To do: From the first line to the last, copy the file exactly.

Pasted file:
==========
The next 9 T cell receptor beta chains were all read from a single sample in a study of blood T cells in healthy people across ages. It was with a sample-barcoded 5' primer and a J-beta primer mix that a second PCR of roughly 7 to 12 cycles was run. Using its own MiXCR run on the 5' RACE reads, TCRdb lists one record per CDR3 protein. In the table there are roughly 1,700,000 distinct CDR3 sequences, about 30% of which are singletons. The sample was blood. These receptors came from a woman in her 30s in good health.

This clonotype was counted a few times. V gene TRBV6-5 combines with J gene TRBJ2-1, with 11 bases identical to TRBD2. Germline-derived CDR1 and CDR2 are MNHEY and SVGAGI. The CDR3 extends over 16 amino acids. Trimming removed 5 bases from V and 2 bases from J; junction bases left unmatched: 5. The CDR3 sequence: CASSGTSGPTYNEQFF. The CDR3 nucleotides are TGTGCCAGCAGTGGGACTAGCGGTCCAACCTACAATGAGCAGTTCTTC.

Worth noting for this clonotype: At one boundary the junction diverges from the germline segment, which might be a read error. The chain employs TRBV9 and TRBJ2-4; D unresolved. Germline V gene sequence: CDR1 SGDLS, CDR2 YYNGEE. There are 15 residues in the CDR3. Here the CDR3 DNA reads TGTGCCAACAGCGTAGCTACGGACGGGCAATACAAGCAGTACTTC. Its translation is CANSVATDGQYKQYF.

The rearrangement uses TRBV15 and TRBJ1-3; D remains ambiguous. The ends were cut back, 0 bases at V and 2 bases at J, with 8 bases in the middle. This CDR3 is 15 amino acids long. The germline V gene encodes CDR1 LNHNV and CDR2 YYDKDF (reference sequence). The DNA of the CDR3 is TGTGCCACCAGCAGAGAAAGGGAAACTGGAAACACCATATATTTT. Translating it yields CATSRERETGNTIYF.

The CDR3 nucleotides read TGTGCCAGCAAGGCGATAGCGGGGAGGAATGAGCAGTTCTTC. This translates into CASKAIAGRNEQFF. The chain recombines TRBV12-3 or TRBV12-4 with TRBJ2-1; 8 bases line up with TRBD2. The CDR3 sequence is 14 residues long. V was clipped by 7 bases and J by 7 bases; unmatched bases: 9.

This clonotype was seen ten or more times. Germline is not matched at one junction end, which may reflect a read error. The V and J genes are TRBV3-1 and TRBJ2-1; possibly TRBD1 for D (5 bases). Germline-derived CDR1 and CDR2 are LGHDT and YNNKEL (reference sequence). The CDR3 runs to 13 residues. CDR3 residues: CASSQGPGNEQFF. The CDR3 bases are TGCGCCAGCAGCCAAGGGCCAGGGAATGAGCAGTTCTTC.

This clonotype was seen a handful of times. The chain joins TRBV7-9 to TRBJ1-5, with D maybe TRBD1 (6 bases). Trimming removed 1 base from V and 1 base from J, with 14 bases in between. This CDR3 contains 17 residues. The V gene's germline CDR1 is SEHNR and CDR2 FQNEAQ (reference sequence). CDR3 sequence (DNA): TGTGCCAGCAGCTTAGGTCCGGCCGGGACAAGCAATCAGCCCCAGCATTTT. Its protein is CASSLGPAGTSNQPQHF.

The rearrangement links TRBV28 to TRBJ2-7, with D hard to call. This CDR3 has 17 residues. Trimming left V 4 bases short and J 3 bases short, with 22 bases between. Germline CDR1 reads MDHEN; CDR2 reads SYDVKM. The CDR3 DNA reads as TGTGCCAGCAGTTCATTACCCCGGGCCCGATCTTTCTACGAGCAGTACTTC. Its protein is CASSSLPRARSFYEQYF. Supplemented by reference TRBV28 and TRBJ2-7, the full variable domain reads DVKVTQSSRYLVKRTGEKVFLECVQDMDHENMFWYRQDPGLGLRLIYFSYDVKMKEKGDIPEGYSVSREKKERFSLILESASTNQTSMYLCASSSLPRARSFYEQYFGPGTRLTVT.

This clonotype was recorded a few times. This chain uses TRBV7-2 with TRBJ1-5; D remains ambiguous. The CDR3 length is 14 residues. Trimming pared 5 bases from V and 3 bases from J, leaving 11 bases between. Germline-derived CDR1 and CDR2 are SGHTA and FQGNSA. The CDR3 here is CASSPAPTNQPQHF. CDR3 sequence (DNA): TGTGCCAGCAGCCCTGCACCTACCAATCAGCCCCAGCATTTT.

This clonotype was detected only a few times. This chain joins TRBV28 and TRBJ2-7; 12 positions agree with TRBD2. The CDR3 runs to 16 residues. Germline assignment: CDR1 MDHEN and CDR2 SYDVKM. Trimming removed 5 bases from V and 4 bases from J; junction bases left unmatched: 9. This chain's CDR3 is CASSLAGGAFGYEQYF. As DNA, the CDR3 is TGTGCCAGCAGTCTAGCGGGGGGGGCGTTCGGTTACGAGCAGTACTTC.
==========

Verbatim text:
The next 9 T cell receptor beta chains were all read from a single sample in a study of blood T cells in healthy people across ages. It was with a sample-barcoded 5' primer and a J-beta primer mix that a second PCR of roughly 7 to 12 cycles was run. Using its own MiXCR run on the 5' RACE reads, TCRdb lists one record per CDR3 protein. In the table there are roughly 1,700,000 distinct CDR3 sequences, about 30% of which are singletons. The sample was blood. These receptors came from a woman in her 30s in good health.

This clonotype was counted a few times. V gene TRBV6-5 combines with J gene TRBJ2-1, with 11 bases identical to TRBD2. Germline-derived CDR1 and CDR2 are MNHEY and SVGAGI. The CDR3 extends over 16 amino acids. Trimming removed 5 bases from V and 2 bases from J; junction bases left unmatched: 5. The CDR3 sequence: CASSGTSGPTYNEQFF. The CDR3 nucleotides are TGTGCCAGCAGTGGGACTAGCGGTCCAACCTACAATGAGCAGTTCTTC.

Worth noting for this clonotype: At one boundary the junction diverges from the germline segment, which might be a read error. The chain employs TRBV9 and TRBJ2-4; D unresolved. Germline V gene sequence: CDR1 SGDLS, CDR2 YYNGEE. There are 15 residues in the CDR3. Here the CDR3 DNA reads TGTGCCAACAGCGTAGCTACGGACGGGCAATACAAGCAGTACTTC. Its translation is CANSVATDGQYKQYF.

The rearrangement uses TRBV15 and TRBJ1-3; D remains ambiguous. The ends were cut back, 0 bases at V and 2 bases at J, with 8 bases in the middle. This CDR3 is 15 amino acids long. The germline V gene encodes CDR1 LNHNV and CDR2 YYDKDF (reference sequence). The DNA of the CDR3 is TGTGCCACCAGCAGAGAAAGGGAAACTGGAAACACCATATATTTT. Translating it yields CATSRERETGNTIYF.

The CDR3 nucleotides read TGTGCCAGCAAGGCGATAGCGGGGAGGAATGAGCAGTTCTTC. This translates into CASKAIAGRNEQFF. The chain recombines TRBV12-3 or TRBV12-4 with TRBJ2-1; 8 bases line up with TRBD2. The CDR3 sequence is 14 residues long. V was clipped by 7 bases and J by 7 bases; unmatched bases: 9.

This clonotype was seen ten or more times. Germline is not matched at one junction end, which may reflect a read error. The V and J genes are TRBV3-1 and TRBJ2-1; possibly TRBD1 for D (5 bases). Germline-derived CDR1 and CDR2 are LGHDT and YNNKEL (reference sequence). The CDR3 runs to 13 residues. CDR3 residues: CASSQGPGNEQFF. The CDR3 bases are TGCGCCAGCAGCCAAGGGCCAGGGAATGAGCAGTTCTTC.

This clonotype was seen a handful of times. The chain joins TRBV7-9 to TRBJ1-5, with D maybe TRBD1 (6 bases). Trimming removed 1 base from V and 1 base from J, with 14 bases in between. This CDR3 contains 17 residues. The V gene's germline CDR1 is SEHNR and CDR2 FQNEAQ (reference sequence). CDR3 sequence (DNA): TGTGCCAGCAGCTTAGGTCCGGCCGGGACAAGCAATCAGCCCCAGCATTTT. Its protein is CASSLGPAGTSNQPQHF.

The rearrangement links TRBV28 to TRBJ2-7, with D hard to call. This CDR3 has 17 residues. Trimming left V 4 bases short and J 3 bases short, with 22 bases between. Germline CDR1 reads MDHEN; CDR2 reads SYDVKM. The CDR3 DNA reads as TGTGCCAGCAGTTCATTACCCCGGGCCCGATCTTTCTACGAGCAGTACTTC. Its protein is CASSSLPRARSFYEQYF. Supplemented by reference TRBV28 and TRBJ2-7, the full variable domain reads DVKVTQSSRYLVKRTGEKVFLECVQDMDHENMFWYRQDPGLGLRLIYFSYDVKMKEKGDIPEGYSVSREKKERFSLILESASTNQTSMYLCASSSLPRARSFYEQYFGPGTRLTVT.

This clonotype was recorded a few times. This chain uses TRBV7-2 with TRBJ1-5; D remains ambiguous. The CDR3 length is 14 residues. Trimming pared 5 bases from V and 3 bases from J, leaving 11 bases between. Germline-derived CDR1 and CDR2 are SGHTA and FQGNSA. The CDR3 here is CASSPAPTNQPQHF. CDR3 sequence (DNA): TGTGCCAGCAGCCCTGCACCTACCAATCAGCCCCAGCATTTT.

This clonotype was detected only a few times. This chain joins TRBV28 and TRBJ2-7; 12 positions agree with TRBD2. The CDR3 runs to 16 residues. Germline assignment: CDR1 MDHEN and CDR2 SYDVKM. Trimming removed 5 bases from V and 4 bases from J; junction bases left unmatched: 9. This chain's CDR3 is CASSLAGGAFGYEQYF. As DNA, the CDR3 is TGTGCCAGCAGTCTAGCGGGGGGGGCGTTCGGTTACGAGCAGTACTTC.